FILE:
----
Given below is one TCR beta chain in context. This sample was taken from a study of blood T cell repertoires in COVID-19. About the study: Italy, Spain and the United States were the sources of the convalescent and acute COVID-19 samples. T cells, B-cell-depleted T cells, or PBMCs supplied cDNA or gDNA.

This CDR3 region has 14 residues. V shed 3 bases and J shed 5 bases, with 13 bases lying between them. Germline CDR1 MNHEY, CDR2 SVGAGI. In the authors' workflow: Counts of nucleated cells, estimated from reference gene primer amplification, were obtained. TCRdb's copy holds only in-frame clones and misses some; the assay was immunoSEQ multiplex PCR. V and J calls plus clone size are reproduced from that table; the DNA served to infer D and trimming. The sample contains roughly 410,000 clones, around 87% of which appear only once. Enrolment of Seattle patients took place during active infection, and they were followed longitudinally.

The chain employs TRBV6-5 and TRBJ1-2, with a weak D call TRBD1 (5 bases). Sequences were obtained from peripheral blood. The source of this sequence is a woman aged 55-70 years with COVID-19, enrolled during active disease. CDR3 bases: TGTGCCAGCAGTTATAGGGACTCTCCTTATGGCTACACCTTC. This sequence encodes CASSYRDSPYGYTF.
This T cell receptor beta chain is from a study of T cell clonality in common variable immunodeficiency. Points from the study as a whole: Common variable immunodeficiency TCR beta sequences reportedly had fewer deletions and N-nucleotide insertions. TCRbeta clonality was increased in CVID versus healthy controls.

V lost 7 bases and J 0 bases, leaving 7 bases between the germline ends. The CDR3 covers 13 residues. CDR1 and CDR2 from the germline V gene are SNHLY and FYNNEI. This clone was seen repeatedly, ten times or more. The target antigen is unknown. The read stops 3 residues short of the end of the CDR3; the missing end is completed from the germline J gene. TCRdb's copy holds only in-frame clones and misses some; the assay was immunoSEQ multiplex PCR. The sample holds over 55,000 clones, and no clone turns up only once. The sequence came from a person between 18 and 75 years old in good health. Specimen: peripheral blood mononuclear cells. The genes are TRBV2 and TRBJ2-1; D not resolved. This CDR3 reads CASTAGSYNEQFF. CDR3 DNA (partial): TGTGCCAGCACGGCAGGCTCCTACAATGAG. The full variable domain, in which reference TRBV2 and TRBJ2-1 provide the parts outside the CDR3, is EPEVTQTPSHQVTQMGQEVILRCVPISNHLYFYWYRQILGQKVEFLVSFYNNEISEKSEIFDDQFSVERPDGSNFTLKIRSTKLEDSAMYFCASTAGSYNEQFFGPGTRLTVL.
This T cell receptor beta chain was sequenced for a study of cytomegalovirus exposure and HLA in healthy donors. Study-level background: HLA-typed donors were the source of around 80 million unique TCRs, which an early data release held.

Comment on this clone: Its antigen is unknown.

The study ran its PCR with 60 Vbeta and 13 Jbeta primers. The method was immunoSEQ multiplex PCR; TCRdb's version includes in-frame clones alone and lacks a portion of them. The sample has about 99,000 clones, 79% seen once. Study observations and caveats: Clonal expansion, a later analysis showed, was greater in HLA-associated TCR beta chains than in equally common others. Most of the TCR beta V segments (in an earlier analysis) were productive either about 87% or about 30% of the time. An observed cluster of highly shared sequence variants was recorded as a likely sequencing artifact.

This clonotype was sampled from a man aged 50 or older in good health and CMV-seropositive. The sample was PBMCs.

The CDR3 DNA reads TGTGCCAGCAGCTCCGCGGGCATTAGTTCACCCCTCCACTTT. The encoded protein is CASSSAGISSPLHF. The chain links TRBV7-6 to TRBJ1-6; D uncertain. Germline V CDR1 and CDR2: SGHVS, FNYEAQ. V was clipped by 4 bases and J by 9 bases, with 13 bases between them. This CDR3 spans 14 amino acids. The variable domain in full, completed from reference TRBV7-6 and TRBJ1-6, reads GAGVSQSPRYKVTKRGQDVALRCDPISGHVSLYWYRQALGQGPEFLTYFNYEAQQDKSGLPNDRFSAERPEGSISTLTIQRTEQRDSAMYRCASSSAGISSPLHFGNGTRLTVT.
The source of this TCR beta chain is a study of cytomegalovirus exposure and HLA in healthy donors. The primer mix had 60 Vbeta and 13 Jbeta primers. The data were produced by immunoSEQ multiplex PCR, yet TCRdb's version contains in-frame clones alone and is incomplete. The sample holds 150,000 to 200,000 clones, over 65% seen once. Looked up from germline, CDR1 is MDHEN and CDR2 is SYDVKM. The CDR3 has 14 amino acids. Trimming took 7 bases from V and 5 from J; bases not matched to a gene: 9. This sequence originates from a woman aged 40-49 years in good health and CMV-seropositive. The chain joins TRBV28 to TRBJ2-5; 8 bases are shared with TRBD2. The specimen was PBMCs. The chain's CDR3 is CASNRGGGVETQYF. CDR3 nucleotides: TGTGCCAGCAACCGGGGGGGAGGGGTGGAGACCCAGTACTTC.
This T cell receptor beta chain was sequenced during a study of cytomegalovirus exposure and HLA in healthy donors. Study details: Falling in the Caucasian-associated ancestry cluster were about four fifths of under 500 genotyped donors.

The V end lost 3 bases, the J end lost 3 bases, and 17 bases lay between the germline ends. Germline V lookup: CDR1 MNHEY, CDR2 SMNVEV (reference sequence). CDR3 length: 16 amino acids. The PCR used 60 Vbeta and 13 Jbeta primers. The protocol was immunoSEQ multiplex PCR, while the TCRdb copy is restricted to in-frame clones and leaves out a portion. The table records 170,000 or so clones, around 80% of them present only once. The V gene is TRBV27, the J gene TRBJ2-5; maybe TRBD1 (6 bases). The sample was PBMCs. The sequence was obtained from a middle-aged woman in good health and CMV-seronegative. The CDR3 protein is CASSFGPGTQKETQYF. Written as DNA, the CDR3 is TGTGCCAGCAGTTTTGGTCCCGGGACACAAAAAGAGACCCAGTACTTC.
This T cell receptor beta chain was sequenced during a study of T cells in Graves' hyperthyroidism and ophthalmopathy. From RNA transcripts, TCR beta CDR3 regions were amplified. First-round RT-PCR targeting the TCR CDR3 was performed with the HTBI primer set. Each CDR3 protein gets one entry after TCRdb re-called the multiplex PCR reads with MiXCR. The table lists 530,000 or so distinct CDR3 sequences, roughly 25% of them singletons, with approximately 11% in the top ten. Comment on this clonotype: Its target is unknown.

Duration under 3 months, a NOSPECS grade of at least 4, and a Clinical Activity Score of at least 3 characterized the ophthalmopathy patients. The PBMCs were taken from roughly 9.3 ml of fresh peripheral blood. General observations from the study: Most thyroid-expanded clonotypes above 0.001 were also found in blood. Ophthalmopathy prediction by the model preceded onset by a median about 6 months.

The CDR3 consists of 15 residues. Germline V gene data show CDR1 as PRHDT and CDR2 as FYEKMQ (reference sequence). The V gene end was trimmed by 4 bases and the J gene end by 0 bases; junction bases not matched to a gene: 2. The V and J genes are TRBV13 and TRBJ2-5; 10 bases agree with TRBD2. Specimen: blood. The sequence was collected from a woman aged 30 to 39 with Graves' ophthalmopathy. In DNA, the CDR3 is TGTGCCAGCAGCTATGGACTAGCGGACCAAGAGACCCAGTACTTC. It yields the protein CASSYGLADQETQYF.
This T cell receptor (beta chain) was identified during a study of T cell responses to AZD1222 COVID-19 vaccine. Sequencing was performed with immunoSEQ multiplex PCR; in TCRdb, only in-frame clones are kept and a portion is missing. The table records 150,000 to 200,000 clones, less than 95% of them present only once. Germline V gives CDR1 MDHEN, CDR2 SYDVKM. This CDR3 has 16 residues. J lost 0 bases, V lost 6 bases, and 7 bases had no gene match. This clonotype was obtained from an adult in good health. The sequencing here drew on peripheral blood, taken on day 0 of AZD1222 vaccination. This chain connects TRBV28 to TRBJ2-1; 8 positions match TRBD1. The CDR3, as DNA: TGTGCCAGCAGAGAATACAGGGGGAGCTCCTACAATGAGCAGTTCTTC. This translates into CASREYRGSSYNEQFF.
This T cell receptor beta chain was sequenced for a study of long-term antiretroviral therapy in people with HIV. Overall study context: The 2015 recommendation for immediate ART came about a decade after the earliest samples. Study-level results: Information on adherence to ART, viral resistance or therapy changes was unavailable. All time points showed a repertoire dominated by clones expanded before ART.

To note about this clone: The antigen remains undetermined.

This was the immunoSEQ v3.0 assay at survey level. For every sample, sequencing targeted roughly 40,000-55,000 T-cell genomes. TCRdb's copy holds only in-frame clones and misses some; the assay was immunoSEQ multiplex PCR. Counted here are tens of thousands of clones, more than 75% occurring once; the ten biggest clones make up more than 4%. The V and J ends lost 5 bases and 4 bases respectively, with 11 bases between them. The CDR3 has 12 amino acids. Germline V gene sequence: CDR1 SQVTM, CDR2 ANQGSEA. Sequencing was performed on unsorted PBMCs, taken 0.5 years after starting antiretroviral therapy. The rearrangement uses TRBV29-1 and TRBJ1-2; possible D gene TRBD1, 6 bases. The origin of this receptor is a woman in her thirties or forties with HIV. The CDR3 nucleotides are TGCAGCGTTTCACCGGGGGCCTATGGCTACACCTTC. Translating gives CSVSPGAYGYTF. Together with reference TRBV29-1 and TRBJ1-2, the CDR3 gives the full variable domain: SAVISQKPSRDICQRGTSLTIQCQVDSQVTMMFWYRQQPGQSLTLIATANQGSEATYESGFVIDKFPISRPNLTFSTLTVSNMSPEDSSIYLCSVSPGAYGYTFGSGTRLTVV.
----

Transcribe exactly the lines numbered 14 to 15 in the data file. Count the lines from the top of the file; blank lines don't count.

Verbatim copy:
This T cell receptor beta chain was sequenced during a study of T cells in Graves' hyperthyroidism and ophthalmopathy. From RNA transcripts, TCR beta CDR3 regions were amplified. First-round RT-PCR targeting the TCR CDR3 was performed with the HTBI primer set. Each CDR3 protein gets one entry after TCRdb re-called the multiplex PCR reads with MiXCR. The table lists 530,000 or so distinct CDR3 sequences, roughly 25% of them singletons, with approximately 11% in the top ten. Comment on this clonotype: Its target is unknown.

Duration under 3 months, a NOSPECS grade of at least 4, and a Clinical Activity Score of at least 3 characterized the ophthalmopathy patients. The PBMCs were taken from roughly 9.3 ml of fresh peripheral blood. General observations from the study: Most thyroid-expanded clonotypes above 0.001 were also found in blood. Ophthalmopathy prediction by the model preceded onset by a median about 6 months.